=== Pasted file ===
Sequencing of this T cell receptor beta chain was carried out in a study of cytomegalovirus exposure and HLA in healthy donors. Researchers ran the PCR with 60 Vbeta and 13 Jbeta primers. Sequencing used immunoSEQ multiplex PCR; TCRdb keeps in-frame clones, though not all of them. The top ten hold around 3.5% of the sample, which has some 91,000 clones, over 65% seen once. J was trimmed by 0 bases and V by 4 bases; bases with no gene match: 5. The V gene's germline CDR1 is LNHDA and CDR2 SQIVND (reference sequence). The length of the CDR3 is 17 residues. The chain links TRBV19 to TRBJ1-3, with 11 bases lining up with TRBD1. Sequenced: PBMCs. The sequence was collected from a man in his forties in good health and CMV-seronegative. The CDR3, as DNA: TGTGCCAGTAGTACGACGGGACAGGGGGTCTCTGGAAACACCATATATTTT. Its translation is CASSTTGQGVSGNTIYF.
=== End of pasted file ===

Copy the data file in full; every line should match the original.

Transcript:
Sequencing of this T cell receptor beta chain was carried out in a study of cytomegalovirus exposure and HLA in healthy donors. Researchers ran the PCR with 60 Vbeta and 13 Jbeta primers. Sequencing used immunoSEQ multiplex PCR; TCRdb keeps in-frame clones, though not all of them. The top ten hold around 3.5% of the sample, which has some 91,000 clones, over 65% seen once. J was trimmed by 0 bases and V by 4 bases; bases with no gene match: 5. The V gene's germline CDR1 is LNHDA and CDR2 SQIVND (reference sequence). The length of the CDR3 is 17 residues. The chain links TRBV19 to TRBJ1-3, with 11 bases lining up with TRBD1. Sequenced: PBMCs. The sequence was collected from a man in his forties in good health and CMV-seronegative. The CDR3, as DNA: TGTGCCAGTAGTACGACGGGACAGGGGGTCTCTGGAAACACCATATATTTT. Its translation is CASSTTGQGVSGNTIYF.